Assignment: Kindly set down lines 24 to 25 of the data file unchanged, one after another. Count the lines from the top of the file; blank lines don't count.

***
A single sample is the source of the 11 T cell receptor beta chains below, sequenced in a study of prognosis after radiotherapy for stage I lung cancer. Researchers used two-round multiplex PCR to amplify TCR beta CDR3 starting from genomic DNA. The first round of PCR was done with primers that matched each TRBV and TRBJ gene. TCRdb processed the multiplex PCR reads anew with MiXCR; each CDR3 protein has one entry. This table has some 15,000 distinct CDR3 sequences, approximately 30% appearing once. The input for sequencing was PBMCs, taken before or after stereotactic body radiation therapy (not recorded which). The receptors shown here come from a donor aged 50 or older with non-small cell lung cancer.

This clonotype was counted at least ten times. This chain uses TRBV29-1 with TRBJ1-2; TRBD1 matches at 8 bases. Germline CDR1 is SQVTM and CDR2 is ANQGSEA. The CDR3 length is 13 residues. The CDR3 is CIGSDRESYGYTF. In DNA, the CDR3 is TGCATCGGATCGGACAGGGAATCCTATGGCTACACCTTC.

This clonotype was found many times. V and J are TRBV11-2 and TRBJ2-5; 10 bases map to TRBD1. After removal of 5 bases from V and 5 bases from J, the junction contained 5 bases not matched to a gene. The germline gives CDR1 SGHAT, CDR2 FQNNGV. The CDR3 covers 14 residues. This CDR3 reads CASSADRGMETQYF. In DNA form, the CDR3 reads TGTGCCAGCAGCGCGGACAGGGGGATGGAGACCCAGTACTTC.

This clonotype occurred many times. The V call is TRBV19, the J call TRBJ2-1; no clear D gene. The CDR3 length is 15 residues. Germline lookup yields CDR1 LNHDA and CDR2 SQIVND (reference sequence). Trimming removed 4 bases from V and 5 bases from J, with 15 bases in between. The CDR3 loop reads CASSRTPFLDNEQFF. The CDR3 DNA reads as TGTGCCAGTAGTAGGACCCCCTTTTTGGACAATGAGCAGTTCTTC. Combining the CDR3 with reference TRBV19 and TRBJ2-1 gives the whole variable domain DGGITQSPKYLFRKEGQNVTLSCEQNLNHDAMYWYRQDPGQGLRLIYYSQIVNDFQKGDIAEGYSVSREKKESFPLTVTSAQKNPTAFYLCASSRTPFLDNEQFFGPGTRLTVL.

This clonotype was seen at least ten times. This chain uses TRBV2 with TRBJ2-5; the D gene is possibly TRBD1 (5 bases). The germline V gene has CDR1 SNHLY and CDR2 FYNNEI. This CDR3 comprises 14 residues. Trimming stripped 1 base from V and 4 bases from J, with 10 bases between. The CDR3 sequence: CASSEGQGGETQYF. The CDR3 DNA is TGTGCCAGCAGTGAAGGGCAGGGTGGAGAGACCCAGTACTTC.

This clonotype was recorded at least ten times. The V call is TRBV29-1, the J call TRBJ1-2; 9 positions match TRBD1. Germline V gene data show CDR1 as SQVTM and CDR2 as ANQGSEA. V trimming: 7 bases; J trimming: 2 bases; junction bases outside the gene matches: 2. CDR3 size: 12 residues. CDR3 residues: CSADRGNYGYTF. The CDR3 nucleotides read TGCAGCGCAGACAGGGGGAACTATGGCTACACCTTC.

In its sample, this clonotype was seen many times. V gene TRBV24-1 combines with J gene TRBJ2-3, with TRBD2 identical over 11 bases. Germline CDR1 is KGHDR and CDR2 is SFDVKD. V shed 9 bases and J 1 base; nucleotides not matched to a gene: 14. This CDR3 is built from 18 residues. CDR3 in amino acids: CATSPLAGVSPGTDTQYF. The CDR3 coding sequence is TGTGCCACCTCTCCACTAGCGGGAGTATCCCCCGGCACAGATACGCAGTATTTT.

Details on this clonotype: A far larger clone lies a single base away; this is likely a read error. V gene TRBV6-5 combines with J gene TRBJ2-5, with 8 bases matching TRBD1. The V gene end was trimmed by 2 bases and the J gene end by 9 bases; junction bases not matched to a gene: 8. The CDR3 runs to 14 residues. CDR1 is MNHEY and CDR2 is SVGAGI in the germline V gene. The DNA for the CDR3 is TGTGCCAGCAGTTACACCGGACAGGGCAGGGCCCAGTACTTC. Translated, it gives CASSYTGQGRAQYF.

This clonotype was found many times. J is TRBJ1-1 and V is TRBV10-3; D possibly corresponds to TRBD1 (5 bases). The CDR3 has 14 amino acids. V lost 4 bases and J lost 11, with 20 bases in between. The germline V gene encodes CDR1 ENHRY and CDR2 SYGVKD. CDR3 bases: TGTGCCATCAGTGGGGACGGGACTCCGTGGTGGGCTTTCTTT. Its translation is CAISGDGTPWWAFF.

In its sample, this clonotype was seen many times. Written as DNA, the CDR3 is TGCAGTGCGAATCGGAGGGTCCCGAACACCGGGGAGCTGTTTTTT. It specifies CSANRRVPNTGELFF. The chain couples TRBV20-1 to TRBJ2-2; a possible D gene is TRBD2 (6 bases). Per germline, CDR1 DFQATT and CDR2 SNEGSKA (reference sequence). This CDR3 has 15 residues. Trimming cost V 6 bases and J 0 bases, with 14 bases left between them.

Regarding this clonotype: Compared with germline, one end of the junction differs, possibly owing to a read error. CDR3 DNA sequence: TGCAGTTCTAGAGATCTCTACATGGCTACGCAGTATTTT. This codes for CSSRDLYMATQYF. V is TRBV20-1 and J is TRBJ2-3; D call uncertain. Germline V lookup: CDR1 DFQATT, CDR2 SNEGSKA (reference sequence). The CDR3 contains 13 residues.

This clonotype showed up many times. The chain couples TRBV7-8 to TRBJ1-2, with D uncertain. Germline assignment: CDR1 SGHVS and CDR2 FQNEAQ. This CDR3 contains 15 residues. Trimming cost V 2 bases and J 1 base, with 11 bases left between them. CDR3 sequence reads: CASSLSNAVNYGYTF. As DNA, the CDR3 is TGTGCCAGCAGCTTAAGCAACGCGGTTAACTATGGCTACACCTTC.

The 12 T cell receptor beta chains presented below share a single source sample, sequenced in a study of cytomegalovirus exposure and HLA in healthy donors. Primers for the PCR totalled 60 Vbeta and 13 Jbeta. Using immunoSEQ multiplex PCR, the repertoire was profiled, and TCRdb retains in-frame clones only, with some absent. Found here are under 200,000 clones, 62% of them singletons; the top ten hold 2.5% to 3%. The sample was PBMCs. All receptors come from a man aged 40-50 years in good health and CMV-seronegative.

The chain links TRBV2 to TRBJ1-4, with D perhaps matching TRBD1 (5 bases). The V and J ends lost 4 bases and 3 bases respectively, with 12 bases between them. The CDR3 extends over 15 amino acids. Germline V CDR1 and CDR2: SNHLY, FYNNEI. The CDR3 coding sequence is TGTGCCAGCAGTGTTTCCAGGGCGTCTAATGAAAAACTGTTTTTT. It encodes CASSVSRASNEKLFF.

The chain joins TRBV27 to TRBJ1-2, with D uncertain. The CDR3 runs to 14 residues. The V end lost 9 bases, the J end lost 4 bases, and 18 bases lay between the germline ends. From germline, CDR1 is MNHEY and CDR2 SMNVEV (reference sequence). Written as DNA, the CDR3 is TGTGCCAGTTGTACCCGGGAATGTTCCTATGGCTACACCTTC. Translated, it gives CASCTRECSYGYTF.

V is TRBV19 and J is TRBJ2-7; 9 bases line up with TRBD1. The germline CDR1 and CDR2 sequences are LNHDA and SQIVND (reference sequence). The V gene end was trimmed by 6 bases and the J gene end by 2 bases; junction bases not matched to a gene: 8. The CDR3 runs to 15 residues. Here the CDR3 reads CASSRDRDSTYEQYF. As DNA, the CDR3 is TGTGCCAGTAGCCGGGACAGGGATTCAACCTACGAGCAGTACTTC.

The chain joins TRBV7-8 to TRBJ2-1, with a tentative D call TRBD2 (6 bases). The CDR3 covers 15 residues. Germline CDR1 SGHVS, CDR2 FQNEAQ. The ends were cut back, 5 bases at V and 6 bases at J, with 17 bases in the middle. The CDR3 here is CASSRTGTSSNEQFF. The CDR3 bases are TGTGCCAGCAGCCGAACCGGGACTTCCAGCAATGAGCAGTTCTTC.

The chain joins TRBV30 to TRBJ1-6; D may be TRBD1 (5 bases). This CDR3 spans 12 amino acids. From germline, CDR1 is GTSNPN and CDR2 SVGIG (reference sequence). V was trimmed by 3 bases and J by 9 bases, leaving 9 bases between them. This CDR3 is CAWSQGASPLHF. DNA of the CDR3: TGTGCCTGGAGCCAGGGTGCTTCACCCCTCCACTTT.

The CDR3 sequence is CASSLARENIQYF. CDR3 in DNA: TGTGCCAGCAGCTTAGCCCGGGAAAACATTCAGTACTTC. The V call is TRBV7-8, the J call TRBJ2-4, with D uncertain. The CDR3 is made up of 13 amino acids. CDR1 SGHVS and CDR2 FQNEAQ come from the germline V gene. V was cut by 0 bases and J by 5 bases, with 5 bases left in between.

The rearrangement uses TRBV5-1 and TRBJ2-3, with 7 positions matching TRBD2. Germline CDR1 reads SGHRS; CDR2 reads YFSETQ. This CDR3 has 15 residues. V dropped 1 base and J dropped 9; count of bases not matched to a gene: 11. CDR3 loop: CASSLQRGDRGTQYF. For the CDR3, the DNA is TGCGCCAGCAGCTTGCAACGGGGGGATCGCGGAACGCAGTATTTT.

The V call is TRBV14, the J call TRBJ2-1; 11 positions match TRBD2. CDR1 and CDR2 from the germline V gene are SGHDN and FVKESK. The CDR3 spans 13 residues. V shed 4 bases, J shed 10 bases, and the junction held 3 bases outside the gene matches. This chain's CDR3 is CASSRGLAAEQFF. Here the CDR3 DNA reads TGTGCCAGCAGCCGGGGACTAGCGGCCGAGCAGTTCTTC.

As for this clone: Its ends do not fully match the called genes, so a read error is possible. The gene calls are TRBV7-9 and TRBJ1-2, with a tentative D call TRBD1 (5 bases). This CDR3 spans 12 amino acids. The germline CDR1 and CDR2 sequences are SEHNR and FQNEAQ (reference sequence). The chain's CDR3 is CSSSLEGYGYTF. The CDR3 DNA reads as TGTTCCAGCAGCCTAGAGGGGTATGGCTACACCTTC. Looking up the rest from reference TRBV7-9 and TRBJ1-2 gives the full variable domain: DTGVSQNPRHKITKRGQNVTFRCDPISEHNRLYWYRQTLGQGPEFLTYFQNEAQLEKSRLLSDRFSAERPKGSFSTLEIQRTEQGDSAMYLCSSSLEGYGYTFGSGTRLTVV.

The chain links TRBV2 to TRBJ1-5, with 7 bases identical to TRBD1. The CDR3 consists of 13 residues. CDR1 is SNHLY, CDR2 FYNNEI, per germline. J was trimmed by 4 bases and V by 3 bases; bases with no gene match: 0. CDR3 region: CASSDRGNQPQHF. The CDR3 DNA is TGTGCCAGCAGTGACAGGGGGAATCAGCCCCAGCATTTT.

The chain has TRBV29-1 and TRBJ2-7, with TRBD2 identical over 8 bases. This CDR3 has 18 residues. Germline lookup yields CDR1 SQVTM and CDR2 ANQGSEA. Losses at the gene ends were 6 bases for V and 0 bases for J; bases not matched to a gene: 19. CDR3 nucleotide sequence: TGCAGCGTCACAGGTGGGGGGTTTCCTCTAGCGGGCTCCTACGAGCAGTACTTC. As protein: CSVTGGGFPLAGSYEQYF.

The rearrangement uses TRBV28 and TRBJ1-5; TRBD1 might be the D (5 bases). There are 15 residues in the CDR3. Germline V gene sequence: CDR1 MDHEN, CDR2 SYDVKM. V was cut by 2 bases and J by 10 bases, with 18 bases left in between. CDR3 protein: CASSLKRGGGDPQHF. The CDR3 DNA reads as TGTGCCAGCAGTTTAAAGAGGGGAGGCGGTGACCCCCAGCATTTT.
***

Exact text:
The chain has TRBV29-1 and TRBJ2-7, with TRBD2 identical over 8 bases. This CDR3 has 18 residues. Germline lookup yields CDR1 SQVTM and CDR2 ANQGSEA. Losses at the gene ends were 6 bases for V and 0 bases for J; bases not matched to a gene: 19. CDR3 nucleotide sequence: TGCAGCGTCACAGGTGGGGGGTTTCCTCTAGCGGGCTCCTACGAGCAGTACTTC. As protein: CSVTGGGFPLAGSYEQYF.

The rearrangement uses TRBV28 and TRBJ1-5; TRBD1 might be the D (5 bases). There are 15 residues in the CDR3. Germline V gene sequence: CDR1 MDHEN, CDR2 SYDVKM. V was cut by 2 bases and J by 10 bases, with 18 bases left in between. CDR3 protein: CASSLKRGGGDPQHF. The CDR3 DNA reads as TGTGCCAGCAGTTTAAAGAGGGGAGGCGGTGACCCCCAGCATTTT.